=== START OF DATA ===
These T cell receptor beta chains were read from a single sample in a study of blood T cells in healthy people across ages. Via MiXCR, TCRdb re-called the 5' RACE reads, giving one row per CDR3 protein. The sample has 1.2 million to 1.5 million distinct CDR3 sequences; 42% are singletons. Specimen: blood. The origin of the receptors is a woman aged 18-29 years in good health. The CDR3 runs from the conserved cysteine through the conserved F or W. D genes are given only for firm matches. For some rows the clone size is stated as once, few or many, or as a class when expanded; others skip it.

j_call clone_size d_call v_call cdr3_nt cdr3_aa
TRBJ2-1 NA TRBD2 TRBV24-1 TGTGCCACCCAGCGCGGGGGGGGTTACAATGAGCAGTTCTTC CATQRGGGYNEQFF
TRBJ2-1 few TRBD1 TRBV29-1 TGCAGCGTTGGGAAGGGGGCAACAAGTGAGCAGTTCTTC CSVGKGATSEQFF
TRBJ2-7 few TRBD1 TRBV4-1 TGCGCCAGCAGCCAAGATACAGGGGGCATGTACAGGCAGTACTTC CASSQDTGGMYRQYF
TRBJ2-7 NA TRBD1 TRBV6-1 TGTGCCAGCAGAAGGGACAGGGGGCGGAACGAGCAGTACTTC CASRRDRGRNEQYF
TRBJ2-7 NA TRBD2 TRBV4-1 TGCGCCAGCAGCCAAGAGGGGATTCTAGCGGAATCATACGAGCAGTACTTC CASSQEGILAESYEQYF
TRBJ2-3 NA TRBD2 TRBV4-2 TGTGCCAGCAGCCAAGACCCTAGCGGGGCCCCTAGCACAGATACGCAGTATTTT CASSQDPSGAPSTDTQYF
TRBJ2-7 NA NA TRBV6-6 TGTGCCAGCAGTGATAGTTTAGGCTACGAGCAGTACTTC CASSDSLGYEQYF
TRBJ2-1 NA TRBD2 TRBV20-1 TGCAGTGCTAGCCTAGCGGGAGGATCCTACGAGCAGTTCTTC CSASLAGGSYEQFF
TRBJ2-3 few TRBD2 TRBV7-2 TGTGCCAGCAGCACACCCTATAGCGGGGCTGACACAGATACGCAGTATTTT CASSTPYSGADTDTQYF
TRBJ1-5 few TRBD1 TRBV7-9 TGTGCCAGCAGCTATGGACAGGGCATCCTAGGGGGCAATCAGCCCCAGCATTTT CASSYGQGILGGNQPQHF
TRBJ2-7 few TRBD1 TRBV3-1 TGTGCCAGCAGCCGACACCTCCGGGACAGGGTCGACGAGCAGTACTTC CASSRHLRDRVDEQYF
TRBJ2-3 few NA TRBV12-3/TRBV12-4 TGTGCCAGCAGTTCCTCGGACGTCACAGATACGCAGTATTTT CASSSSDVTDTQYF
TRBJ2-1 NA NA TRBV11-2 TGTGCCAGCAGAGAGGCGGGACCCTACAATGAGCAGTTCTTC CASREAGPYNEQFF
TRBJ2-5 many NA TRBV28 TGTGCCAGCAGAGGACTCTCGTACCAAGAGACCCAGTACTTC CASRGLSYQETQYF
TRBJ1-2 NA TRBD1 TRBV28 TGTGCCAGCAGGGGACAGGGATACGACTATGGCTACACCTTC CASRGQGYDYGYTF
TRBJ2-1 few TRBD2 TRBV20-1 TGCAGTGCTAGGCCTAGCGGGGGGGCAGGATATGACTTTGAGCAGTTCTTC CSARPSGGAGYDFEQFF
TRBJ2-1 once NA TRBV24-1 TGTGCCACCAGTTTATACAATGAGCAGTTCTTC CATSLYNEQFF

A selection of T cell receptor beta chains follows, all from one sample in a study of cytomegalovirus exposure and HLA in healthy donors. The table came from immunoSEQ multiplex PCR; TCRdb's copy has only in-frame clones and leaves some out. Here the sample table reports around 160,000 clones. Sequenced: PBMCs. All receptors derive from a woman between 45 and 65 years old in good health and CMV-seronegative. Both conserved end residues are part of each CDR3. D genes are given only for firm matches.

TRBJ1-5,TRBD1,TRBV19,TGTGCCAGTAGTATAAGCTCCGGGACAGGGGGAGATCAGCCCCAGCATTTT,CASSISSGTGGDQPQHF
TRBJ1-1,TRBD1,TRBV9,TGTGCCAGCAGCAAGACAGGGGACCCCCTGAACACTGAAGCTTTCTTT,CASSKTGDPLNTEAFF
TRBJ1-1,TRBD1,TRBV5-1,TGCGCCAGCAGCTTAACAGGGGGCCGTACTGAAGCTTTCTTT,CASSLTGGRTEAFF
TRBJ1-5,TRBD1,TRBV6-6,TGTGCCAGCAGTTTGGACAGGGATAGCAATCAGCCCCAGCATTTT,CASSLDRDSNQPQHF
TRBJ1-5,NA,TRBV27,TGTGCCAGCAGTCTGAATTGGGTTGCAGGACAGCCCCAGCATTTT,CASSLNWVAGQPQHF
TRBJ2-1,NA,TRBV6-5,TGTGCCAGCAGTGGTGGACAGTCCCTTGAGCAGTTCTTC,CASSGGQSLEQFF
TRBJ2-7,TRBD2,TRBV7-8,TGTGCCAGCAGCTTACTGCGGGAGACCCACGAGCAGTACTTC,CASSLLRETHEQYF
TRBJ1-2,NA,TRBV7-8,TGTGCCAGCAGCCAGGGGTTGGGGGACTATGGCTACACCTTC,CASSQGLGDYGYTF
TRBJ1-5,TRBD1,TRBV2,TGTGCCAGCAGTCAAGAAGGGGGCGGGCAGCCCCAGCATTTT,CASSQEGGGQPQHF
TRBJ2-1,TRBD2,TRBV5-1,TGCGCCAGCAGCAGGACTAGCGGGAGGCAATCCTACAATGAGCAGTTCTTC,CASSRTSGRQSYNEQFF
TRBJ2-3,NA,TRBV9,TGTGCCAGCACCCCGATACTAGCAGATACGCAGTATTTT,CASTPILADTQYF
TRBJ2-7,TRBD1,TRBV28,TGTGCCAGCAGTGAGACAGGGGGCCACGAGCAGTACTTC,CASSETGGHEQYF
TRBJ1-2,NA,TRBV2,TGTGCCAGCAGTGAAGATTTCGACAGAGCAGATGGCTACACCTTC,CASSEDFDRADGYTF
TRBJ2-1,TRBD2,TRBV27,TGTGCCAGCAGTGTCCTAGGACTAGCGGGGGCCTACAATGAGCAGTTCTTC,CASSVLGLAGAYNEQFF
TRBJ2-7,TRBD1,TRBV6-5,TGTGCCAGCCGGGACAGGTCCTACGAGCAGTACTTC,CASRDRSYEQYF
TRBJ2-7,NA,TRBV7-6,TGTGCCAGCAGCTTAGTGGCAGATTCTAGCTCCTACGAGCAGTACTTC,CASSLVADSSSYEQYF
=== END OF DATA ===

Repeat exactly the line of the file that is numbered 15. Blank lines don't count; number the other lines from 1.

TRBJ2-1 NA NA TRBV11-2 TGTGCCAGCAGAGAGGCGGGACCCTACAATGAGCAGTTCTTC CASREAGPYNEQFF